G&MStigma and discrimination for people living with mental  illness is a problem here in Canada too. When Senator Michael Kirby travelled the country investigating mental health issues, he heard numerous instances of poor treatment from people living with mental illness and their families.  This led to the establishment of the Opening Minds program by the Mental Health Commission of Canada which has developed and evaluated promising practices to reduce stigma among health professionals. While there has been some progress in this area, funding for mental health services does not correspond to disease burden in our health care systems. Dr Heather Stuart has argued in her book on stigma that lack of funding is a structural example of stigma. CMHA has determined that Canada could reach the Mental Health Commission’s recommended level of funding for mental health services by investing $12.00 per Canadian, each year for ten years. For the price of six Tim Horton’s coffees, we could reduce stigma and improve mental health services at the same time!

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September 30, 2015 Family Outreach and Response Program

Family Outreach & Response Program (FOR) provides recovery oriented support to people who care about someone experiencing a mental health issue.

August 27, 2015 Steve Lurie's letter to the Globe and Mail in response to the article, "More federal cash for health care is not the solution," published August 27, 2015

SteveMental health is one area of health care funding that did not benefit from the increased health care transfers since 2004. Access to mental health care and community services is poor and has not improved since the release of the Mental Health Commission strategy in 2012, as provinces and territories have not been able to increase the share of health spending devoted to mental health to the 9% recommended by the Mental Health Commission. Canada lags behind other countries in this area. For example the UK spends 10.8% of its health spending on mental health compared to 7% in Canada. Some provinces have been cutting mental health spending, despite the need to improve access. On a per capita basis Canada could achieve the 9% target by investing an additional $121 per Canadian each year over a 10 year period. This would allow provinces and territories to make needed investments in their mental health systems, improve access and foster innovation. This works out to the cost of 6 cups of Tim Horton coffee per year per Canadian. Surely our mental health  is worth it.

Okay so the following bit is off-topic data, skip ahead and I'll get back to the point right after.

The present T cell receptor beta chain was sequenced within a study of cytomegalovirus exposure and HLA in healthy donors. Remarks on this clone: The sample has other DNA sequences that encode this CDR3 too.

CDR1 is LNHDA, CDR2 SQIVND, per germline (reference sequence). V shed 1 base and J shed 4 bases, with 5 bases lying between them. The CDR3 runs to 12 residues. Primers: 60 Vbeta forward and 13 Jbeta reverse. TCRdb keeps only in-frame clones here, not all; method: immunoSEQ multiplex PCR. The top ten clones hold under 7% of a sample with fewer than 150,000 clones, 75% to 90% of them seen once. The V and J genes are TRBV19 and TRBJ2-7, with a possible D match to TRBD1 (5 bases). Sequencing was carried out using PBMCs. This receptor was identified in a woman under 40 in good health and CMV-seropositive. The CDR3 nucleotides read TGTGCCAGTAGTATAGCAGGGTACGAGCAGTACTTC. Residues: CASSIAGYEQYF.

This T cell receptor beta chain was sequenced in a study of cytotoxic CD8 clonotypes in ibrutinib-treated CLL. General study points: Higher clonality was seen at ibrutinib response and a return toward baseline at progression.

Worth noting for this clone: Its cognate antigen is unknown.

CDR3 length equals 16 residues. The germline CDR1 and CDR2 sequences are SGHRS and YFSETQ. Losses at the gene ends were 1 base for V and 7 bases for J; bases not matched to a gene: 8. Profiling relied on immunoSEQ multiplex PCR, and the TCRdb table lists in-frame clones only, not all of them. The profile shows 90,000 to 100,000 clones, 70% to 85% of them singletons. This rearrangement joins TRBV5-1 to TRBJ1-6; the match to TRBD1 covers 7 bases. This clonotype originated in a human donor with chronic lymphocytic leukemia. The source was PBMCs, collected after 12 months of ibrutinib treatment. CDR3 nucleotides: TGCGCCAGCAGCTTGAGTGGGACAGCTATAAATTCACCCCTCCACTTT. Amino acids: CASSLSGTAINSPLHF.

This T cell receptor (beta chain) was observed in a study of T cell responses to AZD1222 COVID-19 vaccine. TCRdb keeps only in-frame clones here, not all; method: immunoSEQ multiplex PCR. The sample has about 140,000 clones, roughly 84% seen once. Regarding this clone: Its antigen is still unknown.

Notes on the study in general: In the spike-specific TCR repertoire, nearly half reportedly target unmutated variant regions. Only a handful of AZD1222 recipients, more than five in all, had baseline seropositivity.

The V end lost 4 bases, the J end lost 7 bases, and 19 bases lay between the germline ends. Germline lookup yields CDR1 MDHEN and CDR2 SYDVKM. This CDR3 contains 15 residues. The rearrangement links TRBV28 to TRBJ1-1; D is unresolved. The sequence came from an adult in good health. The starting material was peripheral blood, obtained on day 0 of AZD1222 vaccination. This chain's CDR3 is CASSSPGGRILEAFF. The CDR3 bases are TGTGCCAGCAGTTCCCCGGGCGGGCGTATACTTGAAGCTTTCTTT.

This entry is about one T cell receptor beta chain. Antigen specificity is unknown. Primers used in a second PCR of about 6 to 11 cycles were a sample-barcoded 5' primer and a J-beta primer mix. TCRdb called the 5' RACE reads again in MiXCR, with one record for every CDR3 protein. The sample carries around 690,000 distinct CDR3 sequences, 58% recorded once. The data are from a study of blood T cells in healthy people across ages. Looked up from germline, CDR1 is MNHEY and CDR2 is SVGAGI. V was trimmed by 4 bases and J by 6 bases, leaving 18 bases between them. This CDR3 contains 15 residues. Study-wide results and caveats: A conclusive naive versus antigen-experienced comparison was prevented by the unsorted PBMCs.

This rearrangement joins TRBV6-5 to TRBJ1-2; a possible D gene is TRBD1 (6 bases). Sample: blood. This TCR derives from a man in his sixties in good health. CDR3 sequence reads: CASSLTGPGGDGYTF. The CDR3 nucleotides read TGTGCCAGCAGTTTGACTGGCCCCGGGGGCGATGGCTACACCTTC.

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August 20, 2015 Steve Lurie's letter to the Toronto Star published Aug 20, 2015 regarding the article, "Justice System Punishes Mental Illness," published Aug 16, 2015

SteveThe recent report by the John Howard Society echoes the 2011 statement of the Ontario Chiefs of Police that the failure to invest in community mental health services forces police and other justice services to provide responses to mental health crises. In 2005 the Ontario government invested $50 million in mental health and justice services. There have been no major investments since then. As a result, safe beds are full, more than 1,000 people are waiting to access mental health and justice housing in ‎Toronto and there continue to be challenges accessing psychiatrists and other mental health services. Until the government makes a policy and funding commitment to increase the mental health share of health spending to 9 per cent (from the current 5 per cent) as recommended by the Mental Health Commission of Canada, the justice system will continue to act as a default mental health service with tragic results.

Steve Lurie, executive director and chair, Toronto Human Service and Justice Committee CMHA, Toronto